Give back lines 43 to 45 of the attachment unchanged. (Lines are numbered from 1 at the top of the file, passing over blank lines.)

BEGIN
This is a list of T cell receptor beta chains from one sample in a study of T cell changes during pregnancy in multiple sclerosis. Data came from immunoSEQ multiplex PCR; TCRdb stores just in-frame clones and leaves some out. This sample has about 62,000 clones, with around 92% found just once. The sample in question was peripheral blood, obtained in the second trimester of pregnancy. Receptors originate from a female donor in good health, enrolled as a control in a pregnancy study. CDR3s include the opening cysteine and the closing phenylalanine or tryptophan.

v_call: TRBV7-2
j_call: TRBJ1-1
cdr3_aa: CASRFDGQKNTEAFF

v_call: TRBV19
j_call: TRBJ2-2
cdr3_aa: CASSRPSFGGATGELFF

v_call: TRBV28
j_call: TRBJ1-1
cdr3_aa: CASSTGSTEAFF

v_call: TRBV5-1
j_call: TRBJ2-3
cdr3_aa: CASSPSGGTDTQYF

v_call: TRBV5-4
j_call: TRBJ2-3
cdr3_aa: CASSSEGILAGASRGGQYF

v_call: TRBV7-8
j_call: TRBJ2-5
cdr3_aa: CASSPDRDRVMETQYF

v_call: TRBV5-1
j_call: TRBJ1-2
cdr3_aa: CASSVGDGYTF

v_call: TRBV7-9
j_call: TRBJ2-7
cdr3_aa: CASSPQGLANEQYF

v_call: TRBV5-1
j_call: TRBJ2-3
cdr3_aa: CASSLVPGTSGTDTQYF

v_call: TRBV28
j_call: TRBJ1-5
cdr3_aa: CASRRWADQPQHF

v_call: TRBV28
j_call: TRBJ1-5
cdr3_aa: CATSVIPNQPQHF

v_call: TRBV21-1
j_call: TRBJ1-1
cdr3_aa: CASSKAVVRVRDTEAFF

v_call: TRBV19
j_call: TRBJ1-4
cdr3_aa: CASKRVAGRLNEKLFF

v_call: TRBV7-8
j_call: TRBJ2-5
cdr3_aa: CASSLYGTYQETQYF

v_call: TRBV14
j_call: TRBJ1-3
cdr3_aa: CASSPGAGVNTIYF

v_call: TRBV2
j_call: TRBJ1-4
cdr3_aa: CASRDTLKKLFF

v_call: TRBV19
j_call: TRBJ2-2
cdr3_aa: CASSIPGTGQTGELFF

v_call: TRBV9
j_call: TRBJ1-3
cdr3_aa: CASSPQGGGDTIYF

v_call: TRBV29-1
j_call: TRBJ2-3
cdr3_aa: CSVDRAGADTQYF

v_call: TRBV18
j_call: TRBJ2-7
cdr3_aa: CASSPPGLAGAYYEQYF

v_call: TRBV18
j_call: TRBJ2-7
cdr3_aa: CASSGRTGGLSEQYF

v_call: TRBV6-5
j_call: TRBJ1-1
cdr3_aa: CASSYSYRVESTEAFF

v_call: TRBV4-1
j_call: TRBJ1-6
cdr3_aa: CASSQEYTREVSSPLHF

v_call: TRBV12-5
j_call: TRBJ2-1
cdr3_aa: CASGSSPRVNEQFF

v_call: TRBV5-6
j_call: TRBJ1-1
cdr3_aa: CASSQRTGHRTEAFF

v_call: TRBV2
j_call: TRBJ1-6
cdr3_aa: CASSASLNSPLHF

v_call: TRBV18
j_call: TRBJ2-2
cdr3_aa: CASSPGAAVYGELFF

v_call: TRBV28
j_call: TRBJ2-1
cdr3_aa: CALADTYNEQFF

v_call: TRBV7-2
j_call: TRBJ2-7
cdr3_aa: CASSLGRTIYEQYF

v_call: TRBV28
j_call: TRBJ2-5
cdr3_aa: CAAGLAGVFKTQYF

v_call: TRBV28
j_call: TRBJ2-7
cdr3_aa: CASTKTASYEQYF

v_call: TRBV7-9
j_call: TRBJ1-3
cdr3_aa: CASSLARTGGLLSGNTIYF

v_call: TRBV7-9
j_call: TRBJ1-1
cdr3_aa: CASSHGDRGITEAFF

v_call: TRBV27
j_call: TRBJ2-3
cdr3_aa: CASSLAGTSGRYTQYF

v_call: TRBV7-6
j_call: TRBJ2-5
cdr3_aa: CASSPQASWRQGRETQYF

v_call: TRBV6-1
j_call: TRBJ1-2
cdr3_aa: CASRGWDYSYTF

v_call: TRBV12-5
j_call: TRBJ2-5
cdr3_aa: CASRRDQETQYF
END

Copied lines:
cdr3_aa: CASSLYGTYQETQYF

v_call: TRBV14
j_call: TRBJ1-3